Visit Tiffany Ard's Web site, and you'll see ABC and number cards for babies, a children's book, and nursery prints, all rendered in the beautiful, whimsical watercolors you might expect from a children's artist. But within seconds of browsing the site, you'll realize there is something very, very strange going on here.
"I have a really weird sense of humor," Ard says. Her tongue-in-cheek products for "nerdy babies" take the parenting obsession with educational products like Baby Genius and Baby Einstein "to its logical extreme," she says. She puts on a hilarious mock coo. "So H is for hydrogen bonding, and you have to know that, baby."
"It's like a litmus test to find out if your friends are nerds," Ard explains. If you saw the painting in a friend's nursery from far away, she says, you'd have certain expectations.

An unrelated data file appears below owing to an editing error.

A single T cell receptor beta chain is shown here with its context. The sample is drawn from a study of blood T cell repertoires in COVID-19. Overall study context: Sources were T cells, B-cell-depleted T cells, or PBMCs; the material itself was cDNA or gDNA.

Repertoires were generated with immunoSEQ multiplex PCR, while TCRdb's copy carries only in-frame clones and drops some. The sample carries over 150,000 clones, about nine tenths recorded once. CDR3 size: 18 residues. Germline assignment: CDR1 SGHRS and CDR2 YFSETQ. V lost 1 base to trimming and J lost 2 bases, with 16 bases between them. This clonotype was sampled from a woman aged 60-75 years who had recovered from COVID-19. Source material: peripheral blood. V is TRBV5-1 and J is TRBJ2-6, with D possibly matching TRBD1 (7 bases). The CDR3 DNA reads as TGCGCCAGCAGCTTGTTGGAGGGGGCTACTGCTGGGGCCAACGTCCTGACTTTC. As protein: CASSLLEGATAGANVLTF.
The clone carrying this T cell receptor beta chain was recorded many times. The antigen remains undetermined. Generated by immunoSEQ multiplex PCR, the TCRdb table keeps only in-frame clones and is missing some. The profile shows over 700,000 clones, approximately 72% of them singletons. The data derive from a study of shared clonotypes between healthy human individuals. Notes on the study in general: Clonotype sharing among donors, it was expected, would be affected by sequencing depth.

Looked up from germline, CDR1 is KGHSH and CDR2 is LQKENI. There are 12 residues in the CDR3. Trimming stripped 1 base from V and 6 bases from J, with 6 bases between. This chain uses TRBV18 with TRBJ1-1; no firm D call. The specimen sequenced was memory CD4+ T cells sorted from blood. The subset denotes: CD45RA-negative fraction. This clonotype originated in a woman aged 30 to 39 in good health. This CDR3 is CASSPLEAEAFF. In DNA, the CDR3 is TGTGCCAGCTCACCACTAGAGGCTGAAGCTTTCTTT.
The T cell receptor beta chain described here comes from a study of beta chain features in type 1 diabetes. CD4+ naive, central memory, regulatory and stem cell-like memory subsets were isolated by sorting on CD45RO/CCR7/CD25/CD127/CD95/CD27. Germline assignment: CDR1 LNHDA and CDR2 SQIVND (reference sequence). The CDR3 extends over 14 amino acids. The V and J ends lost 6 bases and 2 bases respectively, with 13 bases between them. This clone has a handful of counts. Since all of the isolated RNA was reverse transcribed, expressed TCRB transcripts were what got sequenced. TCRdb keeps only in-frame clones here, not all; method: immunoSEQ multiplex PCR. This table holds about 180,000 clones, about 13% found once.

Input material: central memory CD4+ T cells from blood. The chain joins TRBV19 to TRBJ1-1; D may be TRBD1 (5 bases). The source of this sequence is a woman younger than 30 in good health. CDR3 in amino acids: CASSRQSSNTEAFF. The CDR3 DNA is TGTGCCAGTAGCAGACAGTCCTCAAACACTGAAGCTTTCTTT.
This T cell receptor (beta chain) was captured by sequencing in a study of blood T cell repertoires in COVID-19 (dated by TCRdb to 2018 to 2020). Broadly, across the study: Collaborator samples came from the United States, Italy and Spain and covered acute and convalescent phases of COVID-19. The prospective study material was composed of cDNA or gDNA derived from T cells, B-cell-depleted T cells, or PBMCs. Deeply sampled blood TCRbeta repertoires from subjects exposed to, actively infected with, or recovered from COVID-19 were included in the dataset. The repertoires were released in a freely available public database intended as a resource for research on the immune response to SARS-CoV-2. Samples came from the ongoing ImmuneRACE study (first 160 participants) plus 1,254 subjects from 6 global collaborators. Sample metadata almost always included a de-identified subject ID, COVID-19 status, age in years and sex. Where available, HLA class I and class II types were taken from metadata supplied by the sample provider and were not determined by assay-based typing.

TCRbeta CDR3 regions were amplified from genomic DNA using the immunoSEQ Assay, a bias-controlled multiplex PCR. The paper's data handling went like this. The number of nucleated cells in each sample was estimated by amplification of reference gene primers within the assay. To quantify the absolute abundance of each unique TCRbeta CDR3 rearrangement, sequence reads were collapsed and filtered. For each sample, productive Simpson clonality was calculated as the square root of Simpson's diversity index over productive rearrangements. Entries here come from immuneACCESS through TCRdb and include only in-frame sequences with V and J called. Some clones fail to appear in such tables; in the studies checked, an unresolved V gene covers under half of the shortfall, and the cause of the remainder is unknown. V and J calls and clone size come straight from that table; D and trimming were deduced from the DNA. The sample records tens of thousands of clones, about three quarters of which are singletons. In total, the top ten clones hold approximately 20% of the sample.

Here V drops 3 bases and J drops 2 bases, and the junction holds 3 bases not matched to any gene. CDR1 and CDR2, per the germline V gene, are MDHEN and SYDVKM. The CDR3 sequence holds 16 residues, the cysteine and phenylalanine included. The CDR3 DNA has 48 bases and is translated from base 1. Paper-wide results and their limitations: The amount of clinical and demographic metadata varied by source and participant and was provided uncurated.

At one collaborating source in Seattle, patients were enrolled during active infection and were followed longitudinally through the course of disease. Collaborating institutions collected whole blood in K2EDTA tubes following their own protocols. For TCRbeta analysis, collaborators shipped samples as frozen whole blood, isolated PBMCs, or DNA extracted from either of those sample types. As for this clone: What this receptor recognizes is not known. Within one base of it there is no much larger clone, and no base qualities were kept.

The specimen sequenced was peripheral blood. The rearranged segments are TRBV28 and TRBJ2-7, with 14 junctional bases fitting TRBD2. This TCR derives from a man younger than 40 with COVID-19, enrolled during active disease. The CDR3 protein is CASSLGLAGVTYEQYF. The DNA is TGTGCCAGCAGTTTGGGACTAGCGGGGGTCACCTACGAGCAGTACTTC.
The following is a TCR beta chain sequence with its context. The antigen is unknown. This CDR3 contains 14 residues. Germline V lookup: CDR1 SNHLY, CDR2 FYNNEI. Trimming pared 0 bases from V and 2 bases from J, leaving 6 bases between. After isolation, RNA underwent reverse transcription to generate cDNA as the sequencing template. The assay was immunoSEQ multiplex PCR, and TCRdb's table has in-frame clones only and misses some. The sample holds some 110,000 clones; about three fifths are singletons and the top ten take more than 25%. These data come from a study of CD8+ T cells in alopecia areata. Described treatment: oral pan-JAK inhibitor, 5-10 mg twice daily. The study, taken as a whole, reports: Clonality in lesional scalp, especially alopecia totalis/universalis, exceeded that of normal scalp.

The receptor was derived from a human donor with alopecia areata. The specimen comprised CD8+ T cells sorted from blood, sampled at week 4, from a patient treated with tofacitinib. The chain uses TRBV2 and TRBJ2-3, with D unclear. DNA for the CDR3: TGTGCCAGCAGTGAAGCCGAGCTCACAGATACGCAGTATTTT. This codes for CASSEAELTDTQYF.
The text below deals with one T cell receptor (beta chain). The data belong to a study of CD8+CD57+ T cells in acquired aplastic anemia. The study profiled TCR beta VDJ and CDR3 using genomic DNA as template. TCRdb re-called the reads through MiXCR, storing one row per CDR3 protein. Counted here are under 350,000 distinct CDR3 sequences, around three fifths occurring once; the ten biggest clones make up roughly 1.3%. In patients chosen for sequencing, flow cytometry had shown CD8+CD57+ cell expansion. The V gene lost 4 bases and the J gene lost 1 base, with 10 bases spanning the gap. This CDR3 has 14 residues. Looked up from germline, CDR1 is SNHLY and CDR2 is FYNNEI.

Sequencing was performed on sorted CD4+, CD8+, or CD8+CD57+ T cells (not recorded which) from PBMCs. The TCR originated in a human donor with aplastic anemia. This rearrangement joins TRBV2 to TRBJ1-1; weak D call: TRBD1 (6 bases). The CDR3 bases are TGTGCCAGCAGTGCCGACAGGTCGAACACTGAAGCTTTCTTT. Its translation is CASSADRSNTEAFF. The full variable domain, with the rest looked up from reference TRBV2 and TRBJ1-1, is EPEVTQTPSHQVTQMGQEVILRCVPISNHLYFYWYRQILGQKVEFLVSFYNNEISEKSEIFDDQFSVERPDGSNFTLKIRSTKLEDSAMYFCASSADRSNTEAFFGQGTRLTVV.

Boundaries between science and art seem to be fluid for Ard, who claims she always knew she wanted to be an artist, but at the same time always had a fascination with science. She credits her "Renaissance man" father, a pilot, violin maker, machinist, writer and artist.
Maybe that's why she draws freely from math and science for her nerd-delighting artwork. Her easy traversal of the line between art and scientific ideas landed her an invitation to SciFOO, a "Unconference" hosted by Google and organized by IT publisher O'Reilly and the Nature publishing group. One of the running topics for the Unconference was getting the public interested in science.
"It's kind of a weird conversation for me," she says. "At least for kids, that's like sitting around talking about, 'How do we get our puppies more interested in chewing?' That's all they do. Even grownups are interested in science if you can convince them they're allowed to be." We hope you let Ard's artwork convince you.